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An Association Between Helicobacter pylori Infection and Serum Vitamin B12 Levels in Healthy Adults [In Process Citation]

J Clin Gastroenterol 2003 Feb;36(2):130-3 (ISSN: 0192-0790)

Shuval-Sudai O; Granot E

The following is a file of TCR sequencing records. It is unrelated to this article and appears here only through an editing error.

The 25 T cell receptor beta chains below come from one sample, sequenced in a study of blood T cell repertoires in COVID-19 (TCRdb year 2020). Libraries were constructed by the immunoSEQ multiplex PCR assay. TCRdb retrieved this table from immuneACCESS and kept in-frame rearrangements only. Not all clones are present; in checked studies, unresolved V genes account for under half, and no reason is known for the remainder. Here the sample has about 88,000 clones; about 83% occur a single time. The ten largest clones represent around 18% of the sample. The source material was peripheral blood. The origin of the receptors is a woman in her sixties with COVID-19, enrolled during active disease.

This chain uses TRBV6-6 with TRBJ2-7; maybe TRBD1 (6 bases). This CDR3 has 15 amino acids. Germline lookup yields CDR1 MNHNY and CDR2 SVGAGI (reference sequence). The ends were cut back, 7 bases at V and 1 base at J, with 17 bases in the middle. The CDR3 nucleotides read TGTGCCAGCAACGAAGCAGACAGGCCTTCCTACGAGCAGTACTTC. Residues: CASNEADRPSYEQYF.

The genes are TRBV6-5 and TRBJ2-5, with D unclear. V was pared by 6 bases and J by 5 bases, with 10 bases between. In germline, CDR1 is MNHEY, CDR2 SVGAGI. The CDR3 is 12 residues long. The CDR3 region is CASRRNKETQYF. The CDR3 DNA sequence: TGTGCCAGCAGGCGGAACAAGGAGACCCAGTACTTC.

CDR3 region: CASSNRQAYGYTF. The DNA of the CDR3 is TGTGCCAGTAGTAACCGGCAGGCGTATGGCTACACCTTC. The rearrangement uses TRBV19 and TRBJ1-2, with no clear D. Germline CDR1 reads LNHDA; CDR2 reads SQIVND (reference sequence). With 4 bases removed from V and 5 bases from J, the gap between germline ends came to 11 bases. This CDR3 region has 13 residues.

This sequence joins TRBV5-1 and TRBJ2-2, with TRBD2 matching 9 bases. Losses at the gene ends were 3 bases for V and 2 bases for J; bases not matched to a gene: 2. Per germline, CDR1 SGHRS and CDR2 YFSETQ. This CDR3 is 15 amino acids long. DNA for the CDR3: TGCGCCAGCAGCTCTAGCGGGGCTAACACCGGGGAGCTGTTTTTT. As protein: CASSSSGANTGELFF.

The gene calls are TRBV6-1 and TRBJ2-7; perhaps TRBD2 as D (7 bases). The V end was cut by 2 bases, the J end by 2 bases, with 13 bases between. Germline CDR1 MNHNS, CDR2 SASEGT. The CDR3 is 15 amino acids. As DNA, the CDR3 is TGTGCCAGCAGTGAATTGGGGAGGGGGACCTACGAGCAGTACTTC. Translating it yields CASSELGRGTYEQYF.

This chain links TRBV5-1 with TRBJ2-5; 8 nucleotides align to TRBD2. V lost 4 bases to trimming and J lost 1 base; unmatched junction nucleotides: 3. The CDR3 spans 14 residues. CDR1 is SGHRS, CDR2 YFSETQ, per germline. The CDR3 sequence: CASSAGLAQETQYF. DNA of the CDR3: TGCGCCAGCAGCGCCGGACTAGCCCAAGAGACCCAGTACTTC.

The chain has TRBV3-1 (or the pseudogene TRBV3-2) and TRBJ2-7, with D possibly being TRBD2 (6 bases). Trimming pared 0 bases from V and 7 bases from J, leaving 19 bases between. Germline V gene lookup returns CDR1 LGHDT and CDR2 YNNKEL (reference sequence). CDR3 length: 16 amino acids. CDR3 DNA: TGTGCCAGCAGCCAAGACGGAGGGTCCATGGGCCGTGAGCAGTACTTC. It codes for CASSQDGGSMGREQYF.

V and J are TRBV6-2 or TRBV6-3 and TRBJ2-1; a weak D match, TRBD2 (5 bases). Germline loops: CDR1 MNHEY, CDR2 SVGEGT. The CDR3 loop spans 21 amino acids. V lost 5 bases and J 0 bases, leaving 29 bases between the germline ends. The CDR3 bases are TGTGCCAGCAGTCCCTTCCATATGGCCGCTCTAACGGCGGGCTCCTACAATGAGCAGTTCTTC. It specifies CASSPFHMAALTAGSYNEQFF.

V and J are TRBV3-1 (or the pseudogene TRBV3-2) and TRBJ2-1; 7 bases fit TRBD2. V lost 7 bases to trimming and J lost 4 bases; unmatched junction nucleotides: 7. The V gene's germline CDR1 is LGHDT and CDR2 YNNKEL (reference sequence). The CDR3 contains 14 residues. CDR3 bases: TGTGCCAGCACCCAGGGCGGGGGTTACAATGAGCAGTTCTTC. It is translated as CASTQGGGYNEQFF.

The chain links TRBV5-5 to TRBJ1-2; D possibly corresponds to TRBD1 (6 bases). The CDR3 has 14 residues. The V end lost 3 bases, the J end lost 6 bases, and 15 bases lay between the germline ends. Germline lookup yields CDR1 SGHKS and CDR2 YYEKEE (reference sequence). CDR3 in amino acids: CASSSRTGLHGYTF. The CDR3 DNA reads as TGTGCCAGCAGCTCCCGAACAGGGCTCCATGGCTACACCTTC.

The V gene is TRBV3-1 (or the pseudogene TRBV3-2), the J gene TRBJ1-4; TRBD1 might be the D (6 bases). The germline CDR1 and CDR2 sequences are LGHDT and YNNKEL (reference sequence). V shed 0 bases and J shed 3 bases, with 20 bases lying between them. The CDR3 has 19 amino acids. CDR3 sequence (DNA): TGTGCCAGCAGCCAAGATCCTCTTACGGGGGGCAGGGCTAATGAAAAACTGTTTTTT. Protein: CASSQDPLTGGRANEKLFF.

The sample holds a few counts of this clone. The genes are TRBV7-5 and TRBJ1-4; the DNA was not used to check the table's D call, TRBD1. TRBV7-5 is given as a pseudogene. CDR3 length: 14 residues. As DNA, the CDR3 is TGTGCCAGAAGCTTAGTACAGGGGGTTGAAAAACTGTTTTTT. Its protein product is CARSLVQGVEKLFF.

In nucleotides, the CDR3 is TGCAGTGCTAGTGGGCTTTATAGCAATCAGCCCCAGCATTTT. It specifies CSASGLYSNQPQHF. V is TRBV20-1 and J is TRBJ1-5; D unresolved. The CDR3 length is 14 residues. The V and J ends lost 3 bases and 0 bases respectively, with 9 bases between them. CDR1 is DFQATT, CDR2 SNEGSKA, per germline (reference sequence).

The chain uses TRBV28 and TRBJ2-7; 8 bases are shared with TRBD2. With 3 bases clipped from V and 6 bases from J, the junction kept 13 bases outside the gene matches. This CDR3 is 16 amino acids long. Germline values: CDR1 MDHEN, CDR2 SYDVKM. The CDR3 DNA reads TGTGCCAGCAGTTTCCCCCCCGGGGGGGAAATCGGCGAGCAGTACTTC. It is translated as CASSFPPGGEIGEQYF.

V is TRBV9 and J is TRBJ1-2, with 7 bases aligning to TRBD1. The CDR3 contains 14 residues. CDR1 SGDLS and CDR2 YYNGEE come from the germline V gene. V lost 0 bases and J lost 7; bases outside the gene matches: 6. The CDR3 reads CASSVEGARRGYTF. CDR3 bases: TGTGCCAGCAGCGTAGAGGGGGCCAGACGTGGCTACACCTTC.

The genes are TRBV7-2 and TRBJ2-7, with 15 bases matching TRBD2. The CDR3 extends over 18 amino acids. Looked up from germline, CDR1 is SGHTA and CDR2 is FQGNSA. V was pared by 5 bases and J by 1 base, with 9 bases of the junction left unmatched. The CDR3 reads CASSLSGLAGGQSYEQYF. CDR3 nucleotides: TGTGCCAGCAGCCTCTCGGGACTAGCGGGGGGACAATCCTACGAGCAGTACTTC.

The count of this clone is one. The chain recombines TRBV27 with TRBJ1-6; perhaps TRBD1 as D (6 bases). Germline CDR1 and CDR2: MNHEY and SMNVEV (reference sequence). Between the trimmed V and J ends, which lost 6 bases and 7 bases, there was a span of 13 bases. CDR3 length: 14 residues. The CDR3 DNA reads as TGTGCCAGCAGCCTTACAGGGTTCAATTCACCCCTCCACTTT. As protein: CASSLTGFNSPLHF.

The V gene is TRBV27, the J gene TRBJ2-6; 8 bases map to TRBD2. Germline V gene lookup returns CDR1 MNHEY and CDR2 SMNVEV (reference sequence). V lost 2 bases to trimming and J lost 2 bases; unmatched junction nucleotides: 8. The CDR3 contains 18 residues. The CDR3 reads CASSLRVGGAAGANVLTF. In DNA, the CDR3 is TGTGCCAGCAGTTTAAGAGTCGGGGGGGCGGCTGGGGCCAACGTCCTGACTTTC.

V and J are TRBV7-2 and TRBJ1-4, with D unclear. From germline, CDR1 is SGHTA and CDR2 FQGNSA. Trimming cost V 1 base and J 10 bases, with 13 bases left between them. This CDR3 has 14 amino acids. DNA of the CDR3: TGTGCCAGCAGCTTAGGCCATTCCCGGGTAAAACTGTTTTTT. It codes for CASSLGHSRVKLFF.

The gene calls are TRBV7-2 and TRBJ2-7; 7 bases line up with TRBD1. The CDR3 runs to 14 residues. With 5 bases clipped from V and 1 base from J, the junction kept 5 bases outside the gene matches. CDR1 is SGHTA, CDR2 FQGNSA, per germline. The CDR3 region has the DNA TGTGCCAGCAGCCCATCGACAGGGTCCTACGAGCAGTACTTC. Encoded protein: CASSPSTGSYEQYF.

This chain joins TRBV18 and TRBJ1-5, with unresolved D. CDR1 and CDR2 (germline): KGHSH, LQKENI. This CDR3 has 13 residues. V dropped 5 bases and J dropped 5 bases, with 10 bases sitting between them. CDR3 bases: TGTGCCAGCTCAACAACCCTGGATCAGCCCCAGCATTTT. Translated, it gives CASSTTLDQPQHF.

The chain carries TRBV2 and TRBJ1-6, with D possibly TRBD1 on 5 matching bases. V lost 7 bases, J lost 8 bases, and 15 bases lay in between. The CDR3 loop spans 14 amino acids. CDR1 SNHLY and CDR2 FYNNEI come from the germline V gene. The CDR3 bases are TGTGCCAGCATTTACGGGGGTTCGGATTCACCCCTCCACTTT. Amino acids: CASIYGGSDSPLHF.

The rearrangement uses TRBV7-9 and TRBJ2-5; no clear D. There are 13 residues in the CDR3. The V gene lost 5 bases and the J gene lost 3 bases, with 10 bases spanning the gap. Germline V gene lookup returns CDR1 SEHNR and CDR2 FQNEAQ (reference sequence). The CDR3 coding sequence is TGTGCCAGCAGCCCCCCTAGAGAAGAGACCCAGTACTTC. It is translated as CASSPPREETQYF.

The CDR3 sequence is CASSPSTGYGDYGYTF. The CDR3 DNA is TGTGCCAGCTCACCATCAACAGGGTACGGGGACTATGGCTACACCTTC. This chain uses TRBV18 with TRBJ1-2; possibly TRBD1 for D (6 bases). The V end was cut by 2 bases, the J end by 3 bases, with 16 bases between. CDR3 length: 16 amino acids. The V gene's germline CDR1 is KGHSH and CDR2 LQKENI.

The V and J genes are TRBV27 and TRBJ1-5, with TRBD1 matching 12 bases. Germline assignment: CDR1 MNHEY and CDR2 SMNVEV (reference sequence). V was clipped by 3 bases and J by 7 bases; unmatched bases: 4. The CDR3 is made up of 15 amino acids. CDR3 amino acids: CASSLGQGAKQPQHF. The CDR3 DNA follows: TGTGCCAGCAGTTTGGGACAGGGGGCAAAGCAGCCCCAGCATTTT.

GOALS To determine whether serum vitamin B levels in non-vitamin B deficient healthy adults correlate with serological evidence of infection.(12) (12)BACKGROUND An association between infection and vitamin B deficiency has been recently reported.(12)STUDY 133 adults, presenting to a community based primary care clinic who met the following exclusion criteria; history of eradication or antacid use, liver disease, inflammatory bowel disease, previous gastrointestinal surgery, a vegetarian diet or multivitamin supplementation were studied. Blood was drawn for a complete blood count, serum vitamin B, gastrin, folic acid and IgG antibodies. Subjects with vitamin B </= 145 ng/mL (deficient range) were excluded.(12) (12)RESULTS Of 133 subjects 96 (72.2%) were seropositive for IgG antibodies (HP+). Age of HP(+) subjects did not differ from that of seronegative subjects (HP-); 52.8 +/- 1.6 mean +/- SE versus 49.2 +/- 2.9 ( = NS). Prevalence of HP seropositivity was significantly higher among subjects with borderline (>145-180 pg/mL) or low normal (>180-250 pg/mL) vitamin B levels than among those with vitamin B >250 pg/mL; among 25 subjects with vitamin B >145-180 pg/mL 92% were seropositive and among 47 subjects with vitamin B >180-250 pg/mL 89% were seropositive as compared with 31/61 (51%) of subjects with B >250 pg/mL, Fisher exact test < 0.0001. Vitamin B levels did not correlate with age (r = -0.07). Gastrin levels (pg/mL) did not differ significantly between groups; 70.2 +/- 5.8 in HP(+) versus 56.0 +/- 12.4 in HP(-). CONCLUSIONS The higher prevalence of infection among subjects with serum vitamin B levels that are within the lower end of the normal range suggests a causal relationship between infection and vitamin B levels in healthy adults.(12).